I have Video and audio content that I need to distribute to 5 remote sites, I have routers on the site's that I can login to the Network.
I have a separate TV system at each location, I need to install some device ( that can receive the Video and audio via Ethernet(router)) that i can hook up the video and audio to a modulater so i can broadcast it as a channel.
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So what is your question??
It sounds like you have a media server and you want to play media from it at some remote (miles away, or more) sites. Are you asking how to set up an Internet server? If so, there are thousands of sites with good tutorials on that.
You also have the option of simply uploading your media to Google Drive, Amazon, or some other hosting site, and letting them handle all the issues of serving. Your remote sites can then log into those servers and play directly from there.
And, of course, you can just upload your content to YouTube and let everyone stream from there. If you need to restrict access, YouTube provides both "private" and "unlisted" service.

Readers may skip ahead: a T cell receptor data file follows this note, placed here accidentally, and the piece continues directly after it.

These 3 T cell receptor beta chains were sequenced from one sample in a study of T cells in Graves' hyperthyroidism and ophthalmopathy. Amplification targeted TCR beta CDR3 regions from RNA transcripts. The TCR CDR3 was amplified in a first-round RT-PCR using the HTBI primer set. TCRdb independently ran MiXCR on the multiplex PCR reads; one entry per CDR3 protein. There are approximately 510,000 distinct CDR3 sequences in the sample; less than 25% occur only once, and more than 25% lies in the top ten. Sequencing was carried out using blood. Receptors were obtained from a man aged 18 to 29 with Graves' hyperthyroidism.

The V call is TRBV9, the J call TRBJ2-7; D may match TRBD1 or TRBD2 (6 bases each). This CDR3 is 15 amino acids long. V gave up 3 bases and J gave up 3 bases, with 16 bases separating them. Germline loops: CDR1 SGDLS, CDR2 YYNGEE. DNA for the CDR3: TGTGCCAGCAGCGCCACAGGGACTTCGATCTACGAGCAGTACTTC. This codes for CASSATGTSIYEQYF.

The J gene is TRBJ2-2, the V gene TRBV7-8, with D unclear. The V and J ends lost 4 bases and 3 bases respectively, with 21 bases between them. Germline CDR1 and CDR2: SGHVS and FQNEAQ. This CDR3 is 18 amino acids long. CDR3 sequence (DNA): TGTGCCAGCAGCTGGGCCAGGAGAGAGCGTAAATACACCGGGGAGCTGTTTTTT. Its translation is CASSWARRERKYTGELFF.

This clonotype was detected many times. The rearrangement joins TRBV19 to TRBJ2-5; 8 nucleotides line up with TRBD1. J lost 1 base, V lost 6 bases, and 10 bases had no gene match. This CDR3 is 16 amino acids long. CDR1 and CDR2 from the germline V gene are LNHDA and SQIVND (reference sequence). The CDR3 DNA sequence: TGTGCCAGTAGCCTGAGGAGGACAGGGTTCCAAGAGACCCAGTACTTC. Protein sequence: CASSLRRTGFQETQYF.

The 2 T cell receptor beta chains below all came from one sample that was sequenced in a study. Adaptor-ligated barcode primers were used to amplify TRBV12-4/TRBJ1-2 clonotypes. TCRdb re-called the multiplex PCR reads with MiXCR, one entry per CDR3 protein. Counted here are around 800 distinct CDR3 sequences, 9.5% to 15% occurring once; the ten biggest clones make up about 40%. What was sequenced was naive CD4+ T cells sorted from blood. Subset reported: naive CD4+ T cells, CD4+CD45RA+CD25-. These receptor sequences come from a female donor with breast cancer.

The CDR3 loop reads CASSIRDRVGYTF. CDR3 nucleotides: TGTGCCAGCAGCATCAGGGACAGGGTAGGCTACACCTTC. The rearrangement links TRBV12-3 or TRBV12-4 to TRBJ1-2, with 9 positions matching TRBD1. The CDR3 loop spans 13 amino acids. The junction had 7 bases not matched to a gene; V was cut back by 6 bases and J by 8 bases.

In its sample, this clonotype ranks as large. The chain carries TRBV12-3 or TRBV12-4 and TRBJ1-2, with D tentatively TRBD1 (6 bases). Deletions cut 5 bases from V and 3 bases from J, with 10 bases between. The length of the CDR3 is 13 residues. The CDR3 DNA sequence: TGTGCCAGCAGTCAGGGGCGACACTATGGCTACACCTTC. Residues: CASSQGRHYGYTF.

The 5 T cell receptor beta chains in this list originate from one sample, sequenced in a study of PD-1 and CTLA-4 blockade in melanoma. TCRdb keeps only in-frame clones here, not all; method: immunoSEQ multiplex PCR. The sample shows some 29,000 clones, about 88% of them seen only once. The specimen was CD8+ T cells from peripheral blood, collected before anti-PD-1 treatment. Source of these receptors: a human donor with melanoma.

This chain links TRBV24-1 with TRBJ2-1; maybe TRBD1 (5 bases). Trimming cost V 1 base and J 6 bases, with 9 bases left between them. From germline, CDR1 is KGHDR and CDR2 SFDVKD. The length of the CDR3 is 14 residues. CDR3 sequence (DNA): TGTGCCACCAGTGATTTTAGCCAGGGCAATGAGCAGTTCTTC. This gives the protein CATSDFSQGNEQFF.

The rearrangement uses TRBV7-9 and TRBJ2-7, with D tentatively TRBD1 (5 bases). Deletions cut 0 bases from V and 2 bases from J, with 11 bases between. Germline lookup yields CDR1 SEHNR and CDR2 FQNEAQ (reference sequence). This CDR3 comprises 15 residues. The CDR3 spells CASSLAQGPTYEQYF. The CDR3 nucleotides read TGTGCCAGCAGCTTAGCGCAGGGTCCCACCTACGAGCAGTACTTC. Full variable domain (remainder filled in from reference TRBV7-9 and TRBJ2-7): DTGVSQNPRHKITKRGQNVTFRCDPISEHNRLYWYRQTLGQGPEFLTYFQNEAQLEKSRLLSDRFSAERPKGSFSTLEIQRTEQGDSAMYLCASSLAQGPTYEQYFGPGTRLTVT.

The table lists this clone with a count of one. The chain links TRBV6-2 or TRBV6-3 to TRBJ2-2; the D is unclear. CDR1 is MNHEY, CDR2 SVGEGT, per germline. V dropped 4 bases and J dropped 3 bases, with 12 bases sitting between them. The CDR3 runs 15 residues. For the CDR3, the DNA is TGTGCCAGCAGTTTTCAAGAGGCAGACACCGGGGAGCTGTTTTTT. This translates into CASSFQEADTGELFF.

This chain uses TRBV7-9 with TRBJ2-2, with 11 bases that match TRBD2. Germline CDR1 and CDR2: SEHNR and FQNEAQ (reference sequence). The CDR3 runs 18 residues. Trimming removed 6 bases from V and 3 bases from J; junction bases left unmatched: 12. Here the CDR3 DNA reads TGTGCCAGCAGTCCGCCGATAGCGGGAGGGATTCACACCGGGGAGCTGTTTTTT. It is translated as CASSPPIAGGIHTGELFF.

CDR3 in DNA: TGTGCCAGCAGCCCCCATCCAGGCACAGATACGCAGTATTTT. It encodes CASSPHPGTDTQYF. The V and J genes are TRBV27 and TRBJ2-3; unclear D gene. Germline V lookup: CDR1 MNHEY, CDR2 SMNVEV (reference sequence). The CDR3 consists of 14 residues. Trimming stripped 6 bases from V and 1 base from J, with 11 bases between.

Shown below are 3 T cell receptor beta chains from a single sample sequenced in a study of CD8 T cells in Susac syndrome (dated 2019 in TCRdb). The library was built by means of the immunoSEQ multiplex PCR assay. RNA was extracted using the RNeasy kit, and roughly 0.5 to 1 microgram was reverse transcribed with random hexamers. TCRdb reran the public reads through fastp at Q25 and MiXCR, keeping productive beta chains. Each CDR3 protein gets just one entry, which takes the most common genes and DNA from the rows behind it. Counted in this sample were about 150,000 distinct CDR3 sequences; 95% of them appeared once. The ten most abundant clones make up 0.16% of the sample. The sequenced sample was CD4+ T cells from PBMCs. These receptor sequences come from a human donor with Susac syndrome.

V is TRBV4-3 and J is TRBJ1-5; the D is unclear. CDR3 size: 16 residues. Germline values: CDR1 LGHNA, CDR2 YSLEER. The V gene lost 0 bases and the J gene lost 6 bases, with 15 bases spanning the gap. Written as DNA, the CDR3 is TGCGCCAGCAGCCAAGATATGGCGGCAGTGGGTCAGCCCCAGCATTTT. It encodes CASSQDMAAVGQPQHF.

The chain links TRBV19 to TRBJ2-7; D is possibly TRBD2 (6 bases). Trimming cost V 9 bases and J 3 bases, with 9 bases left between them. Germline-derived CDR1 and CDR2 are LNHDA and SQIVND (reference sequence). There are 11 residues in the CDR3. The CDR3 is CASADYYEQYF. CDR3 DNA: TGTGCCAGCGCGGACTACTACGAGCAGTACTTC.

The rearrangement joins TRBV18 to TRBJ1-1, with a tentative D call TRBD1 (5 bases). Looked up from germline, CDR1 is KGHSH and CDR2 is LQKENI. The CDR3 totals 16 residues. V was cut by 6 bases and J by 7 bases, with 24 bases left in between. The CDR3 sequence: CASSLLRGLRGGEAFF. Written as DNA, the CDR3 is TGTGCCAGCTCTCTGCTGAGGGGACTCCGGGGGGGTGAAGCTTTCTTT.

However, if you want to serve from your own location, then remember that pretty much every ISP provides asymmetric service. This means that your upload speed is probably only about 10% of your download speed. This is done for one specific reason: to keep you from setting up an Internet server without paying for the service. So, if you want to host video and audio yourself, you will have to upgrade your Internet service to a commercial license, something which costs quite a bit of money, every month, and which will doubtless be a lot more money than just letting a commercial host (Google, Amazon, etc.) do the job.
Do you need your endpoints to play simultaneously?
Are you worried about lag/latency?
Are your endpoints old, underperforming, legacy boxes?
If you said no to all these, then johnmeyer is right regarding your best options.
I think the issue here may not be the distribution by the network but the format at the receiving end. They mention sending video and audio to a modulator for broadcasting so it probably needs to be in composite analog format at PAL/NTSC/SECAM scan rates rather than a conventional digital one. More information is needed.